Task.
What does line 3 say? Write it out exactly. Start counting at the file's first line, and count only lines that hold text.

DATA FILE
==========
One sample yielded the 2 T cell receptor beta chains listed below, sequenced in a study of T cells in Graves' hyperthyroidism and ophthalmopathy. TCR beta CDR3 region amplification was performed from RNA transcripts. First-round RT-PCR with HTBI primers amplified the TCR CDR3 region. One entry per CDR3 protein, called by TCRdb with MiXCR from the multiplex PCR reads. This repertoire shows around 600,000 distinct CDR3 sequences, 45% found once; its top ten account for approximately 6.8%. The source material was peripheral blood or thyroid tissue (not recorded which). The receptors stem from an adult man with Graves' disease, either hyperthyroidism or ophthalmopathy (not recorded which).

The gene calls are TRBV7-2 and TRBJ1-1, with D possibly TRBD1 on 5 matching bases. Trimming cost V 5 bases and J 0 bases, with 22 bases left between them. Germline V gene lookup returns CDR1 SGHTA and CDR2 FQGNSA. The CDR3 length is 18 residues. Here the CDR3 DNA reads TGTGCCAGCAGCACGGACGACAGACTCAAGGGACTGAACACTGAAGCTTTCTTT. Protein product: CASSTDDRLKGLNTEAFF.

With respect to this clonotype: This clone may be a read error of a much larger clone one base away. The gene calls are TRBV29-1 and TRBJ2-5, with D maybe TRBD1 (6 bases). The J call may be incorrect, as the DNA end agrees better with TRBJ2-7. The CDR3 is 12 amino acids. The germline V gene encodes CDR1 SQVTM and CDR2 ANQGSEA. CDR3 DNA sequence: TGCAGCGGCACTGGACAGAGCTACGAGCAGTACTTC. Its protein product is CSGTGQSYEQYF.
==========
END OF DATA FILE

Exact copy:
With respect to this clonotype: This clone may be a read error of a much larger clone one base away. The gene calls are TRBV29-1 and TRBJ2-5, with D maybe TRBD1 (6 bases). The J call may be incorrect, as the DNA end agrees better with TRBJ2-7. The CDR3 is 12 amino acids. The germline V gene encodes CDR1 SQVTM and CDR2 ANQGSEA. CDR3 DNA sequence: TGCAGCGGCACTGGACAGAGCTACGAGCAGTACTTC. Its protein product is CSGTGQSYEQYF.